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I believe one condition for receiving grant money for redevelopment was that it had to be public housing, hence Tidewater and Young Park. But if I could play Sim City and go back 70 years, I’m developing the Church St. corridor, what’s now Young Park and NEON, and building downtown proper around that. You still have businesses on Granby, but I’d keep a few warehouses along Waterside Dr. 

If you look at skylines of waterfront cities, it’s a few blocks of mid rise apartments and offices on the water, with the towers behind all that. I really don’t think Norfolk utilizes its space properly there. 

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I'm sure the worst of the slums were bad and needed replacement, but that lets city leaders off way too easy. I think they intentionally exacerbated racial and economic disparities in the city.  Atlantic City wasn't put to the bulldozer until the neighborhood started to become racially mixed. It wasn't a slum. It was a working class, affordable , urban neighborhood.  Same for the multiple buildings downtown, some of them iconic and important parts of the city's fabric and history. Same for Lambert's Point. Same for East Ghent. I could go on. "Renewal" (demolition) was used as a tool to keep Norfolk segregated.  A desegregated Norfolk would not be able to live up to the separate but equal doctrine towed by the gov't at the time. NAACP argued that if a black kid lives closer to a white school, but has to travel farther across the city to get to a black school, that is not separate but equal. So, if you have racially mixed neighborhoods, as was beginning to happen after World War II in Norfolk with population boom and influx of black residents with relative money, that messes up the whole balance of segregation, a cardinal tenet of Virginia politics. Duckworth, the mayor at the time, basically reshaped the city, physically, in order to satisfy separate but equal, effectively wiping away the racially mixed neighborhoods. All this of course was a fool's errand, because NAACP's argument won and sep but equal would be overturned a few years later.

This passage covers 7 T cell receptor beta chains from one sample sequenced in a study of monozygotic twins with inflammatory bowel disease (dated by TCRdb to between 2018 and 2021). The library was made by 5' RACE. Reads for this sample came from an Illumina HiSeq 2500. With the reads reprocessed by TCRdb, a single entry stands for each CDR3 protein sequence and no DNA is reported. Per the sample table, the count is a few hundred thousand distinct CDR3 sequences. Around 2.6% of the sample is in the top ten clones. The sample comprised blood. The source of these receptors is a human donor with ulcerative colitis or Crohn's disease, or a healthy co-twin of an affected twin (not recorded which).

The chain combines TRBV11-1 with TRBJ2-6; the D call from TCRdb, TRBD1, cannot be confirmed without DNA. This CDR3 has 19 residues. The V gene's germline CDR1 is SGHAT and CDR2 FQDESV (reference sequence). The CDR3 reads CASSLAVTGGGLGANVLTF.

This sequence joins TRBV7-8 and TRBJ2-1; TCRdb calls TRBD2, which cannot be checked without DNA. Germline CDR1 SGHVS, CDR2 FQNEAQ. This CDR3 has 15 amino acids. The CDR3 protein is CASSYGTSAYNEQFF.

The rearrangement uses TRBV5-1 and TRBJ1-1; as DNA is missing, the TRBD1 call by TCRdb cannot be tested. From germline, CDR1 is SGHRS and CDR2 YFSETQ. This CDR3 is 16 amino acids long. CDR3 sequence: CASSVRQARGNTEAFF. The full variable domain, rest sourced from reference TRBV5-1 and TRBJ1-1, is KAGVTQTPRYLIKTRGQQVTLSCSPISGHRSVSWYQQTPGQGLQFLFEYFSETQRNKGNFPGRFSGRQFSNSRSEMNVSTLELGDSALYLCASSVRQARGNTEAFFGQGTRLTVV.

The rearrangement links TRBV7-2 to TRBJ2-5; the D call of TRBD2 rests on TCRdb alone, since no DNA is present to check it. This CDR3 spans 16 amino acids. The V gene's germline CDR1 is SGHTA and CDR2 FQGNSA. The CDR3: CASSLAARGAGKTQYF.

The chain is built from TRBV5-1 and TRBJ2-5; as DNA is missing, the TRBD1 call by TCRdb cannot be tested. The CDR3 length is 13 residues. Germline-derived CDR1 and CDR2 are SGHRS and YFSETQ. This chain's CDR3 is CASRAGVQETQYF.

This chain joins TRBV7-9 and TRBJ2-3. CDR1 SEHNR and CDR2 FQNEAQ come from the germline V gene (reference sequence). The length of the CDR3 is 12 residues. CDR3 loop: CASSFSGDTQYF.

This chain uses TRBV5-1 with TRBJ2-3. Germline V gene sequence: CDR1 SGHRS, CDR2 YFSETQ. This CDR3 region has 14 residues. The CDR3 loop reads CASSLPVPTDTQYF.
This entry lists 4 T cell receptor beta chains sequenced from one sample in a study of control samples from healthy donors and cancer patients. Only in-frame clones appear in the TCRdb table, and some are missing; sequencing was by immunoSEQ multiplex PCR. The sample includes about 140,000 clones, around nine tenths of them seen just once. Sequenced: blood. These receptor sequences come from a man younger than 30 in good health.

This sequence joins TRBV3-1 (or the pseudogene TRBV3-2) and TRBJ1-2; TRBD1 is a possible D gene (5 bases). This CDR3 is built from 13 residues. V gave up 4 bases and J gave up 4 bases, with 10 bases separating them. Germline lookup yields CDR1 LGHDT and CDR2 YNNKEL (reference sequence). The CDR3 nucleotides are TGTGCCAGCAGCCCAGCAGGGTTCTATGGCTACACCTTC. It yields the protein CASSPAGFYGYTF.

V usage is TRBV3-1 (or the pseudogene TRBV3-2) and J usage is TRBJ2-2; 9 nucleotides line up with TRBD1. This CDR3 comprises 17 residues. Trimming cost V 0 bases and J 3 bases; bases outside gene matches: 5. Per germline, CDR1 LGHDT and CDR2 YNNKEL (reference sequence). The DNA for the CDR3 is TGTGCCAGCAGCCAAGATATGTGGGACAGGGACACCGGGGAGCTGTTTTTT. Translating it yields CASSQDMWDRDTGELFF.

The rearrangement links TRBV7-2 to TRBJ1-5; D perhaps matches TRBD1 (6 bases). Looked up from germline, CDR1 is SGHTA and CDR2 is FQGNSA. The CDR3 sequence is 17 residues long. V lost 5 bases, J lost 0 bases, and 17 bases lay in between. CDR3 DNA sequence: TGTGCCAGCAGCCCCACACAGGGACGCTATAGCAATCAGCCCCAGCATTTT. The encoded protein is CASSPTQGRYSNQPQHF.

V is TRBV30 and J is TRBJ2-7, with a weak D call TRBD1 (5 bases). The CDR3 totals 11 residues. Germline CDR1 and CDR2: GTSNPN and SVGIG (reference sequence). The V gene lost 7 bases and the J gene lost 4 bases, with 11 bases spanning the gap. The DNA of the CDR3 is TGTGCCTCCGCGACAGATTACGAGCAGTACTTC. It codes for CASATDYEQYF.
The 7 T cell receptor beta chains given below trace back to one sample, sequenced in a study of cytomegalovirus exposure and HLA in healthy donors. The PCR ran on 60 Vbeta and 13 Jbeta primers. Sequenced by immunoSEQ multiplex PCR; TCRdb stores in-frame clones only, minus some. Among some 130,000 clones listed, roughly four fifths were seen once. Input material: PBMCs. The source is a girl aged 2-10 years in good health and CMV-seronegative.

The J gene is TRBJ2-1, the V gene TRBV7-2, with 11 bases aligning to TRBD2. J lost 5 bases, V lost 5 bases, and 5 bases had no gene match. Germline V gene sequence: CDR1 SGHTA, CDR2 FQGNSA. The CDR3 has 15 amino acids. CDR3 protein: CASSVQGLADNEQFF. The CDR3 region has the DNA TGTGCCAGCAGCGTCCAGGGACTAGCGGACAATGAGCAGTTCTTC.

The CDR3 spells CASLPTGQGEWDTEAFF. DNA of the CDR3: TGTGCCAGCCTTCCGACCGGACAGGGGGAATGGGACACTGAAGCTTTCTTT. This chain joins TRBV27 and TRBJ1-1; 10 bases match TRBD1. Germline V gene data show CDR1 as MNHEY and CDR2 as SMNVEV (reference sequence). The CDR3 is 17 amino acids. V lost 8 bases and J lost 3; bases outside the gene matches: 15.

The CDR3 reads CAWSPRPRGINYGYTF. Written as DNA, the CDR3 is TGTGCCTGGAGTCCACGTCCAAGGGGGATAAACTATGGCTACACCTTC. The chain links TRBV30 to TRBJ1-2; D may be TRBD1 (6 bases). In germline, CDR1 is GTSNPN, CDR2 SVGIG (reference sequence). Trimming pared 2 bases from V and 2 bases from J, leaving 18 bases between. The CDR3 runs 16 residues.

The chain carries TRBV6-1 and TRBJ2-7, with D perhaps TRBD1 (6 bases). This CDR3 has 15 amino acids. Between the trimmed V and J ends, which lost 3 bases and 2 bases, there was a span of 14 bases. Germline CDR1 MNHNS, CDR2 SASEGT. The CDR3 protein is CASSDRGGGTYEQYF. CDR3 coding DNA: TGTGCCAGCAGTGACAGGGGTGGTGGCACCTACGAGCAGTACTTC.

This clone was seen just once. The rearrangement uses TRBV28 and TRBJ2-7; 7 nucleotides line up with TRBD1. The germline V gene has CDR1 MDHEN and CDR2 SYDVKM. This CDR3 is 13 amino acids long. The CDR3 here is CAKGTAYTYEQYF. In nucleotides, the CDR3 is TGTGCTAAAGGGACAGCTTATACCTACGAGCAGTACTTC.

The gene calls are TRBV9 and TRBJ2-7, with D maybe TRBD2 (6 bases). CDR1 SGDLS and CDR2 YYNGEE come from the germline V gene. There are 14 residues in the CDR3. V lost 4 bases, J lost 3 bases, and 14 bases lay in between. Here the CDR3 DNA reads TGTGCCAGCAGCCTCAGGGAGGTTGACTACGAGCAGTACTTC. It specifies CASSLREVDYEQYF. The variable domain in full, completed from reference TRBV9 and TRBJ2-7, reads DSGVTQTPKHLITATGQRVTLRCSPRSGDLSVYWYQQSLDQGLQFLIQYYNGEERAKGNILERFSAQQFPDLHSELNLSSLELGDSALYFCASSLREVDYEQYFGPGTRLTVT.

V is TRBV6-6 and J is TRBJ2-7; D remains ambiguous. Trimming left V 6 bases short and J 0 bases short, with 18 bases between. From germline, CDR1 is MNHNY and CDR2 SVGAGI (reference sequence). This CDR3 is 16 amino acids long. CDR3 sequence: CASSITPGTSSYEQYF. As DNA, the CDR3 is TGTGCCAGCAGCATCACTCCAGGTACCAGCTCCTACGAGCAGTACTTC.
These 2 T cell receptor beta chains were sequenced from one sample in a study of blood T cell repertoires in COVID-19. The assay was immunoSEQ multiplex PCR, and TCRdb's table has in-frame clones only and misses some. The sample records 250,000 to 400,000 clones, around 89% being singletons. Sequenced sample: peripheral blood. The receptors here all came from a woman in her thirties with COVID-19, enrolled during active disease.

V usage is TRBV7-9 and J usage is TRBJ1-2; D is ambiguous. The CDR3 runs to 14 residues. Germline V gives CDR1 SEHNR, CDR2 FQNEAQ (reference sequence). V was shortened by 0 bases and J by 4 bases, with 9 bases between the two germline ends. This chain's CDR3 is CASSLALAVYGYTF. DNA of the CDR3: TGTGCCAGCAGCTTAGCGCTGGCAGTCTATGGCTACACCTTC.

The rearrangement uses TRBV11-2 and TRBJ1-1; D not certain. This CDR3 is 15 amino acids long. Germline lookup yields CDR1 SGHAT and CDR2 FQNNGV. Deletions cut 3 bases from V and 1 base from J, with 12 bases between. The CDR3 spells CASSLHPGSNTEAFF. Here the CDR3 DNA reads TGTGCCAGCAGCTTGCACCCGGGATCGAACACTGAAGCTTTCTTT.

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Here is a movie reel about Norfolk's redevelopment efforts in the early sixties.  I think it shows that NRHA designated neighborhoods slums when in reality there were nice well kept homes amongst the dilapidated homes.  Really gives you an idea about what the mindset was in the 60s.